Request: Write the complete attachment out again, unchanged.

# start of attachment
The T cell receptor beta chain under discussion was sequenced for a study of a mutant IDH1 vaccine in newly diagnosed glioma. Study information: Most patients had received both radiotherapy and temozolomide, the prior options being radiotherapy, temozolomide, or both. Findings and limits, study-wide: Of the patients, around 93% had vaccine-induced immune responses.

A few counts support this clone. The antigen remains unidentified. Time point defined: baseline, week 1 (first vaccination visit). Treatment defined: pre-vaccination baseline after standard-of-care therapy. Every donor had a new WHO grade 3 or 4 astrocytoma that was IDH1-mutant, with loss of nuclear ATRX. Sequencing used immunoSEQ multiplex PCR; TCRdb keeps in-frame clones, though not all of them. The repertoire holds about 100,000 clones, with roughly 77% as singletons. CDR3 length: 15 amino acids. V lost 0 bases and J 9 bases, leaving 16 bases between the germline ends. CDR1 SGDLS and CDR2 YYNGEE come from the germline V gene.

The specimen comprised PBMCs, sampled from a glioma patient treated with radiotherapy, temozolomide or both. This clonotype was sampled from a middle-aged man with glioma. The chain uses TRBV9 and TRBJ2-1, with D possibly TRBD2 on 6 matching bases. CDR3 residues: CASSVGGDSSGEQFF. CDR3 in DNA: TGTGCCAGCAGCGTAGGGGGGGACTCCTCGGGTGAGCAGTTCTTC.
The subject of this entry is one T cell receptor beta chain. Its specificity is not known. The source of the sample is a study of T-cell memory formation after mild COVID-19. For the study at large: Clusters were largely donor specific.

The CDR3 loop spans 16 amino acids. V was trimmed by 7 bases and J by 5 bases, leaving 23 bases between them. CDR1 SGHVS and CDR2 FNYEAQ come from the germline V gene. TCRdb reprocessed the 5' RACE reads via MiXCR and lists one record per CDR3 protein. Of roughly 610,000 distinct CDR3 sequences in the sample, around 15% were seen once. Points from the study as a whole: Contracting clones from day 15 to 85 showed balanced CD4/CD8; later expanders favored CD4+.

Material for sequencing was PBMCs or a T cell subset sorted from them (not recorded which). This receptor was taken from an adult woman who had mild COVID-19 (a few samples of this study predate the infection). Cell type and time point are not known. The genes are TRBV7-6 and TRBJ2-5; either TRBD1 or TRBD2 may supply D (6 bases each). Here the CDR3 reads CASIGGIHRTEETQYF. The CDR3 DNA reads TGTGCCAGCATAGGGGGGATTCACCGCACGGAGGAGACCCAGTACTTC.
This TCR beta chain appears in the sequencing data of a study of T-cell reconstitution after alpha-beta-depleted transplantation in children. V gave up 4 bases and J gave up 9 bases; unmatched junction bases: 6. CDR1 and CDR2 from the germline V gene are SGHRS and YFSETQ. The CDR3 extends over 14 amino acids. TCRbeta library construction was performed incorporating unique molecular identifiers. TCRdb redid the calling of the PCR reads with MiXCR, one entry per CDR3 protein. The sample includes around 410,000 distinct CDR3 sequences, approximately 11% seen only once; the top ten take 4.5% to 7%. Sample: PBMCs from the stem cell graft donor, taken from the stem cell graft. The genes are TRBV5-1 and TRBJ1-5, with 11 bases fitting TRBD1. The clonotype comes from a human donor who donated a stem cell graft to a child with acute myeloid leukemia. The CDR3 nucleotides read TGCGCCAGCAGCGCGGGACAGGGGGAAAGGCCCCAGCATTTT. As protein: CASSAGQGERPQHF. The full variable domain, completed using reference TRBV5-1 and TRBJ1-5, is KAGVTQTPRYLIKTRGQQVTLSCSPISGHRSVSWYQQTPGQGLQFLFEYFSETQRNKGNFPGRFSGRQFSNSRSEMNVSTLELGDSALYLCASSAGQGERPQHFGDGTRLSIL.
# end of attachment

The T cell receptor beta chain under discussion was sequenced for a study of a mutant IDH1 vaccine in newly diagnosed glioma. Study information: Most patients had received both radiotherapy and temozolomide, the prior options being radiotherapy, temozolomide, or both. Findings and limits, study-wide: Of the patients, around 93% had vaccine-induced immune responses.

A few counts support this clone. The antigen remains unidentified. Time point defined: baseline, week 1 (first vaccination visit). Treatment defined: pre-vaccination baseline after standard-of-care therapy. Every donor had a new WHO grade 3 or 4 astrocytoma that was IDH1-mutant, with loss of nuclear ATRX. Sequencing used immunoSEQ multiplex PCR; TCRdb keeps in-frame clones, though not all of them. The repertoire holds about 100,000 clones, with roughly 77% as singletons. CDR3 length: 15 amino acids. V lost 0 bases and J 9 bases, leaving 16 bases between the germline ends. CDR1 SGDLS and CDR2 YYNGEE come from the germline V gene.

The specimen comprised PBMCs, sampled from a glioma patient treated with radiotherapy, temozolomide or both. This clonotype was sampled from a middle-aged man with glioma. The chain uses TRBV9 and TRBJ2-1, with D possibly TRBD2 on 6 matching bases. CDR3 residues: CASSVGGDSSGEQFF. CDR3 in DNA: TGTGCCAGCAGCGTAGGGGGGGACTCCTCGGGTGAGCAGTTCTTC.
The subject of this entry is one T cell receptor beta chain. Its specificity is not known. The source of the sample is a study of T-cell memory formation after mild COVID-19. For the study at large: Clusters were largely donor specific.

The CDR3 loop spans 16 amino acids. V was trimmed by 7 bases and J by 5 bases, leaving 23 bases between them. CDR1 SGHVS and CDR2 FNYEAQ come from the germline V gene. TCRdb reprocessed the 5' RACE reads via MiXCR and lists one record per CDR3 protein. Of roughly 610,000 distinct CDR3 sequences in the sample, around 15% were seen once. Points from the study as a whole: Contracting clones from day 15 to 85 showed balanced CD4/CD8; later expanders favored CD4+.

Material for sequencing was PBMCs or a T cell subset sorted from them (not recorded which). This receptor was taken from an adult woman who had mild COVID-19 (a few samples of this study predate the infection). Cell type and time point are not known. The genes are TRBV7-6 and TRBJ2-5; either TRBD1 or TRBD2 may supply D (6 bases each). Here the CDR3 reads CASIGGIHRTEETQYF. The CDR3 DNA reads TGTGCCAGCATAGGGGGGATTCACCGCACGGAGGAGACCCAGTACTTC.
This TCR beta chain appears in the sequencing data of a study of T-cell reconstitution after alpha-beta-depleted transplantation in children. V gave up 4 bases and J gave up 9 bases; unmatched junction bases: 6. CDR1 and CDR2 from the germline V gene are SGHRS and YFSETQ. The CDR3 extends over 14 amino acids. TCRbeta library construction was performed incorporating unique molecular identifiers. TCRdb redid the calling of the PCR reads with MiXCR, one entry per CDR3 protein. The sample includes around 410,000 distinct CDR3 sequences, approximately 11% seen only once; the top ten take 4.5% to 7%. Sample: PBMCs from the stem cell graft donor, taken from the stem cell graft. The genes are TRBV5-1 and TRBJ1-5, with 11 bases fitting TRBD1. The clonotype comes from a human donor who donated a stem cell graft to a child with acute myeloid leukemia. The CDR3 nucleotides read TGCGCCAGCAGCGCGGGACAGGGGGAAAGGCCCCAGCATTTT. As protein: CASSAGQGERPQHF. The full variable domain, completed using reference TRBV5-1 and TRBJ1-5, is KAGVTQTPRYLIKTRGQQVTLSCSPISGHRSVSWYQQTPGQGLQFLFEYFSETQRNKGNFPGRFSGRQFSNSRSEMNVSTLELGDSALYLCASSAGQGERPQHFGDGTRLSIL.